Global Insurance Rate Firming Slowed in Q4, Despite Sandy

December 21, 2012

Global insurance rates continued to firm in the fourth quarter of 2012, but at a slower rate than in the previous quarter, despite the mounting cost to the insurance industry of Superstorm Sandy. The Marsh Risk Management Global Insurance Index, a composite or weighted average of rate change activity over the preceding four quarters in major lines of insurance business, rose slightly to 101.2 from 100.9 in the third quarter. The index was based at 100.0 in the second quarter of 2012.

Figures also published in Marsh’s Global Insurance Market Quarterly Briefing show that the average rate change at renewal was a 1.2% increase in the fourth quarter, compared to the 1.4% seen in the third quarter. While property rates continued to rise, the rate of increase continued to flatten for the second quarter in row. Rates for financial and professional lines continued to rise, with the average renewal showing a 2.2% increase year-on-year.

Financial institutions in the US, Europe, and Australia continued to see rate increases in their liability insurance programs during the fourth quarter, reflecting insurers’ concern about the global economic situation and increased regulatory scrutiny.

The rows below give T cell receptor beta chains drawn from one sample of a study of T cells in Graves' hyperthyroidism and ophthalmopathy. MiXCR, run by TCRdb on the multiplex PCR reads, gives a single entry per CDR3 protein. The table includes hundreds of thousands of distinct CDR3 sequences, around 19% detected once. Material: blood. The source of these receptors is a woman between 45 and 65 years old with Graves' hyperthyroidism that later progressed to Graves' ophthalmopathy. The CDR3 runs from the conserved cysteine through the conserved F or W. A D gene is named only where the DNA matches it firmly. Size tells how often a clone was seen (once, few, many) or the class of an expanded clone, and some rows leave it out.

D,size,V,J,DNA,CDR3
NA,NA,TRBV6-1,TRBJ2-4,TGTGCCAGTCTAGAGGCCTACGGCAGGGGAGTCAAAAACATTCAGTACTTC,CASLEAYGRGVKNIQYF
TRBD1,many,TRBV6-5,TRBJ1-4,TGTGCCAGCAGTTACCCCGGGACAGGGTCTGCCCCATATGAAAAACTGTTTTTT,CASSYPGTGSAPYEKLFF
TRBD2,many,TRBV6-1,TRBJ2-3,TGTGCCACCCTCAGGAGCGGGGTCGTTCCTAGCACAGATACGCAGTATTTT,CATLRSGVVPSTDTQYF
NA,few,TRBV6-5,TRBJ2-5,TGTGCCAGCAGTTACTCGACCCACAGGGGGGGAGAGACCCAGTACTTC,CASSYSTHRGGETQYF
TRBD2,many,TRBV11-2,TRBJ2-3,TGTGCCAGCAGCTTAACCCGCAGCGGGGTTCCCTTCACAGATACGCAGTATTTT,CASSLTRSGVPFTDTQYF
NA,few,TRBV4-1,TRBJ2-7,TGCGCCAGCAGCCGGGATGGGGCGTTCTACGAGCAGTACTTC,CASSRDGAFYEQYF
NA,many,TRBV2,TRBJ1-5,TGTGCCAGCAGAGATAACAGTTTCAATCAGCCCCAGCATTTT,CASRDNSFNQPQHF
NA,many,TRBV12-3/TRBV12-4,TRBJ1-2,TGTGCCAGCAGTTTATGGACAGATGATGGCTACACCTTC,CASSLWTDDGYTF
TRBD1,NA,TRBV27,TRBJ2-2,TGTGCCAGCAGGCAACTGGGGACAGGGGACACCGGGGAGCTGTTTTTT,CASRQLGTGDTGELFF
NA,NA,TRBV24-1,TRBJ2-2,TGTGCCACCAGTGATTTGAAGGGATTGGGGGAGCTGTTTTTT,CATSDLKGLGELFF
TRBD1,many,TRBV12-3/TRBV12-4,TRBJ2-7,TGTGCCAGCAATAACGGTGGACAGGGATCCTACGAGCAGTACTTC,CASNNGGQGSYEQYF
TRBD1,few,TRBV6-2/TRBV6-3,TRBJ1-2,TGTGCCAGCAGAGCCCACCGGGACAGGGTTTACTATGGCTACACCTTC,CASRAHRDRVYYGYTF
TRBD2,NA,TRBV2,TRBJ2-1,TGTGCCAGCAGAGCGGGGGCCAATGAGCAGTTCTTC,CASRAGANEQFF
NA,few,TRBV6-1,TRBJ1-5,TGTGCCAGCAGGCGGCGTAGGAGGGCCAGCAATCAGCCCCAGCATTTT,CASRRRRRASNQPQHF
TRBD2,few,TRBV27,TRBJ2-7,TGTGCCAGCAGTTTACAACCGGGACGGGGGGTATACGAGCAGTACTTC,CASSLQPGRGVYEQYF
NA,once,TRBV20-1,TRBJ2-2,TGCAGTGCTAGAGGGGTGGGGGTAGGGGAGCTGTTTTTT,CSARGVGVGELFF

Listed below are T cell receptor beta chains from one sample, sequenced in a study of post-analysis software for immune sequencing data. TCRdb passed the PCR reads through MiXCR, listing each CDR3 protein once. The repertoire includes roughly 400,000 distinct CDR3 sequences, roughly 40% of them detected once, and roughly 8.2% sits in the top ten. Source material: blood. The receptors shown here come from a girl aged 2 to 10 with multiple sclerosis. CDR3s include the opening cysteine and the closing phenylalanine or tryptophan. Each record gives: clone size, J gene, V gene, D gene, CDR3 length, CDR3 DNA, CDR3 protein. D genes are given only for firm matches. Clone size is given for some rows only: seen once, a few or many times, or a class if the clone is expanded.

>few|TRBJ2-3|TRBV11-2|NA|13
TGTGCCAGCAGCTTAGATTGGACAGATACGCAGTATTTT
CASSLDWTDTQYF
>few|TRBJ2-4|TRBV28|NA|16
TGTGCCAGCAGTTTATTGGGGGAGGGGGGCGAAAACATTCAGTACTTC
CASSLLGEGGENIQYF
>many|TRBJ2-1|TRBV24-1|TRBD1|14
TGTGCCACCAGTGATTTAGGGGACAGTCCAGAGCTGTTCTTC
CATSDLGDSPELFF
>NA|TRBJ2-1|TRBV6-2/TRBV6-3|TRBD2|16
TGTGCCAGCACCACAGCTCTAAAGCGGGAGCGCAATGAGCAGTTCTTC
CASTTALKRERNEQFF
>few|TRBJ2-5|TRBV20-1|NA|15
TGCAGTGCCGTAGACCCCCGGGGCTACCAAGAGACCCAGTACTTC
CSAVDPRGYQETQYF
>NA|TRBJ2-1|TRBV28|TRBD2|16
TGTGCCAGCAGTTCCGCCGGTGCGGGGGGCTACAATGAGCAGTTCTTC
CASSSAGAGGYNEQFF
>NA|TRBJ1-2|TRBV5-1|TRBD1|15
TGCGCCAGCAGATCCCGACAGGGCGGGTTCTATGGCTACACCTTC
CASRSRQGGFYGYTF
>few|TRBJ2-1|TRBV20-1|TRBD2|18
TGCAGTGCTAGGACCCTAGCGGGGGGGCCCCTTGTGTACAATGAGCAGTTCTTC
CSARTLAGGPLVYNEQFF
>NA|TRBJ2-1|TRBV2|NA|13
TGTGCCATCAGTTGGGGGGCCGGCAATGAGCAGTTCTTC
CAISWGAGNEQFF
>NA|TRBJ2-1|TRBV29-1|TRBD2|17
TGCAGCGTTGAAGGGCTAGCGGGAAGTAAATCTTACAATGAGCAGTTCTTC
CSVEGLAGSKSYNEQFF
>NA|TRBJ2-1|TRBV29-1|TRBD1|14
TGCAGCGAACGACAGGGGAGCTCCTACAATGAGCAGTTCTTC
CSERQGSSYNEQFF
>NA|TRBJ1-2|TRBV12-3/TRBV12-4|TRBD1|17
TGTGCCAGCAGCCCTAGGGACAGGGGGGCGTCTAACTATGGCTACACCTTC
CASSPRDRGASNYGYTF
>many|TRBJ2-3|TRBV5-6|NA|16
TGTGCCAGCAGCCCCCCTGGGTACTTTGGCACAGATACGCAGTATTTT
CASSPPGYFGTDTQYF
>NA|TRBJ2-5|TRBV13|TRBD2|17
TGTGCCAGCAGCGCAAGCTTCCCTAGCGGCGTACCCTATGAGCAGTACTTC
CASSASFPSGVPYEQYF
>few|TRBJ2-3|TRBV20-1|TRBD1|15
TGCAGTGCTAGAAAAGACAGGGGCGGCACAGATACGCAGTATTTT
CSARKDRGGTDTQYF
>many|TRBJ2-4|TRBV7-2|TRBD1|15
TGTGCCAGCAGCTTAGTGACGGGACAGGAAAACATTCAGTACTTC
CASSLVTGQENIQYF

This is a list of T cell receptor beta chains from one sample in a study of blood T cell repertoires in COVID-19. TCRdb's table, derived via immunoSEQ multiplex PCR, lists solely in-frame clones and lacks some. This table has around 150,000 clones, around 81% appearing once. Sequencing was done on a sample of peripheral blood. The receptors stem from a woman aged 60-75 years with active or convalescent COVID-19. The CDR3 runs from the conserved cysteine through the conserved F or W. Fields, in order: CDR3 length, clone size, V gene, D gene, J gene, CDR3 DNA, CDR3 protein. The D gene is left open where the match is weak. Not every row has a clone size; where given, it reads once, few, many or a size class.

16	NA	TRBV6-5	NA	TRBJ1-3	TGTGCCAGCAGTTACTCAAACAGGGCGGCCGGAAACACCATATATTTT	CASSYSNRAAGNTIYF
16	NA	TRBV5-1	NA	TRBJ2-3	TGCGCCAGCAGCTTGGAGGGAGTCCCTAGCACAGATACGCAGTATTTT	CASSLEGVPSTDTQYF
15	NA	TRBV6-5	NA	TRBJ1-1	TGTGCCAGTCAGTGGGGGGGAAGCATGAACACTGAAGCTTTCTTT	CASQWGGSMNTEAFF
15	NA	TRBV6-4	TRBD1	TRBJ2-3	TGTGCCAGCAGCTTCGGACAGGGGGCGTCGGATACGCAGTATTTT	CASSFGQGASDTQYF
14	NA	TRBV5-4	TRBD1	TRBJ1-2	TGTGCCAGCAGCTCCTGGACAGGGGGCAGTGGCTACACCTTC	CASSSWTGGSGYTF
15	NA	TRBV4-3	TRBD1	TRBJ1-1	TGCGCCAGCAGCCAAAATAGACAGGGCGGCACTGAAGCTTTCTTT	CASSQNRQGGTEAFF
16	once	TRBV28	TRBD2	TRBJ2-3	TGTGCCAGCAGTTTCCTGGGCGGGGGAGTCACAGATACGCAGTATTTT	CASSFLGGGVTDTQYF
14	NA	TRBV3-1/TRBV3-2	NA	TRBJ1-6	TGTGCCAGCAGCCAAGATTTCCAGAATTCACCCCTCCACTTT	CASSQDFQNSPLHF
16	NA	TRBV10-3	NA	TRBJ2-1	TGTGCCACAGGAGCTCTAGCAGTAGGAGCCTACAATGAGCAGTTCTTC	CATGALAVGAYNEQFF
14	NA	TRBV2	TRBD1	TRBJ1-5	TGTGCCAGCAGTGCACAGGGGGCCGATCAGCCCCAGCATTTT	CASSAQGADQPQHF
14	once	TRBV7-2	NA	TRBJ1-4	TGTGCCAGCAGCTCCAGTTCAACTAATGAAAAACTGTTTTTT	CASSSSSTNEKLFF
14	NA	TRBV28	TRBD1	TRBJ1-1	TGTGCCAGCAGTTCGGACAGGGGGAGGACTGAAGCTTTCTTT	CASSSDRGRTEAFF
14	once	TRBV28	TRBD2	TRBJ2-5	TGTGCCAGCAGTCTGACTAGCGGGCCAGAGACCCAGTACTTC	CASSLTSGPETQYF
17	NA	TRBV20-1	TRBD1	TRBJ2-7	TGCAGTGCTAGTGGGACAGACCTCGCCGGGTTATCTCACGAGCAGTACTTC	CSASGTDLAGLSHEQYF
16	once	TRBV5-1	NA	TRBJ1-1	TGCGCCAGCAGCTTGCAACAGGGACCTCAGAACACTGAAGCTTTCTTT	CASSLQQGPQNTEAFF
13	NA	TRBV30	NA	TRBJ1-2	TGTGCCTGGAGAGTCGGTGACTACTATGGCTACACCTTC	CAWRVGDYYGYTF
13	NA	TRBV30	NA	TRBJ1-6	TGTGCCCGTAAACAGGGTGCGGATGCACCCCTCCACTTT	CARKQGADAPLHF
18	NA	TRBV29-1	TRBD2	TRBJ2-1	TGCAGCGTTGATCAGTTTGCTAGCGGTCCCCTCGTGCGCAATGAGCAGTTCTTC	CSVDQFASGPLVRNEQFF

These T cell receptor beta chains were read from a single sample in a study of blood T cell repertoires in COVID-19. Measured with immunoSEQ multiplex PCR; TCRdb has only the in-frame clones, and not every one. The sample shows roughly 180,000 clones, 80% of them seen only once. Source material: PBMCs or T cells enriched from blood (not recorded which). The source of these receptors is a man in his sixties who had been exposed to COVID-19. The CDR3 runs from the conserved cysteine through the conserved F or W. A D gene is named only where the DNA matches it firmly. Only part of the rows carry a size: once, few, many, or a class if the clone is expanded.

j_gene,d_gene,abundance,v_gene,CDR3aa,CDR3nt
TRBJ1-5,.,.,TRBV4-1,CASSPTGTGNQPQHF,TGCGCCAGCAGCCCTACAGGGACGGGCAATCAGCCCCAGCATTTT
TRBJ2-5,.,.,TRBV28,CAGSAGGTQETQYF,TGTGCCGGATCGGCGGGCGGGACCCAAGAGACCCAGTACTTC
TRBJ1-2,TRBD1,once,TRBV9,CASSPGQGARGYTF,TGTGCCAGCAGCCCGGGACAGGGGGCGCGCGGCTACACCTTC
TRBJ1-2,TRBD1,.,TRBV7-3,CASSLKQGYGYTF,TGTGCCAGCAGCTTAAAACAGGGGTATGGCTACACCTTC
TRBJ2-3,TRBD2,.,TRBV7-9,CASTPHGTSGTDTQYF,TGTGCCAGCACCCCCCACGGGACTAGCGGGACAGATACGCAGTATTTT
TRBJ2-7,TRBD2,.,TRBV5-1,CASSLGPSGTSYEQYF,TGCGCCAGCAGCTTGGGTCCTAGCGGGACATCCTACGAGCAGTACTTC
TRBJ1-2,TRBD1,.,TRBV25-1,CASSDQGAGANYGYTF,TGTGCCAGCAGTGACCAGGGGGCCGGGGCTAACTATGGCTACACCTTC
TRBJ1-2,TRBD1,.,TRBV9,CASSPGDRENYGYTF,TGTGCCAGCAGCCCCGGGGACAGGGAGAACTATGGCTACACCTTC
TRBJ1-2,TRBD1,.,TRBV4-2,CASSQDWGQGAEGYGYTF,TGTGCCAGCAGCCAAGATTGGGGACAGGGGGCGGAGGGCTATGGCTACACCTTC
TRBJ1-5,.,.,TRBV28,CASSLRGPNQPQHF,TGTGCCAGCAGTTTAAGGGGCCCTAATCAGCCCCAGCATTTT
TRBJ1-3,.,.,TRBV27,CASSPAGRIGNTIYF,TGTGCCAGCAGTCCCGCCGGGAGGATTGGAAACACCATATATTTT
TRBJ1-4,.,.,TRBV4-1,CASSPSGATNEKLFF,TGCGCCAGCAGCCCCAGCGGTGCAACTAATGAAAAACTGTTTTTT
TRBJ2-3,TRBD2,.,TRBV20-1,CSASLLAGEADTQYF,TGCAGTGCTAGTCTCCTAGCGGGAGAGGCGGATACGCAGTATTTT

Dean Klisura, Marsh’s US Risk Practices and Specialties leader, said: “While Superstorm Sandy caused some insurers to suffer significant losses, we do not expect it to be a market-changing event. Insurers remain well capitalized with most of them unlikely to reduce their capacity in 2013.

“However, some insurers are increasing their push for rate increases. The proportion of US insureds seeing rate reductions on renewal fell in most lines of business this quarter. US insureds will find it increasingly difficult to secure rate decreases for property insurance in early 2013. This is especially true for those with losses from Sandy. Flat or declining premium rates at renewal typically are likely to be reserved for insureds with favorable loss histories and low catastrophe exposures.”

Source: Marsh

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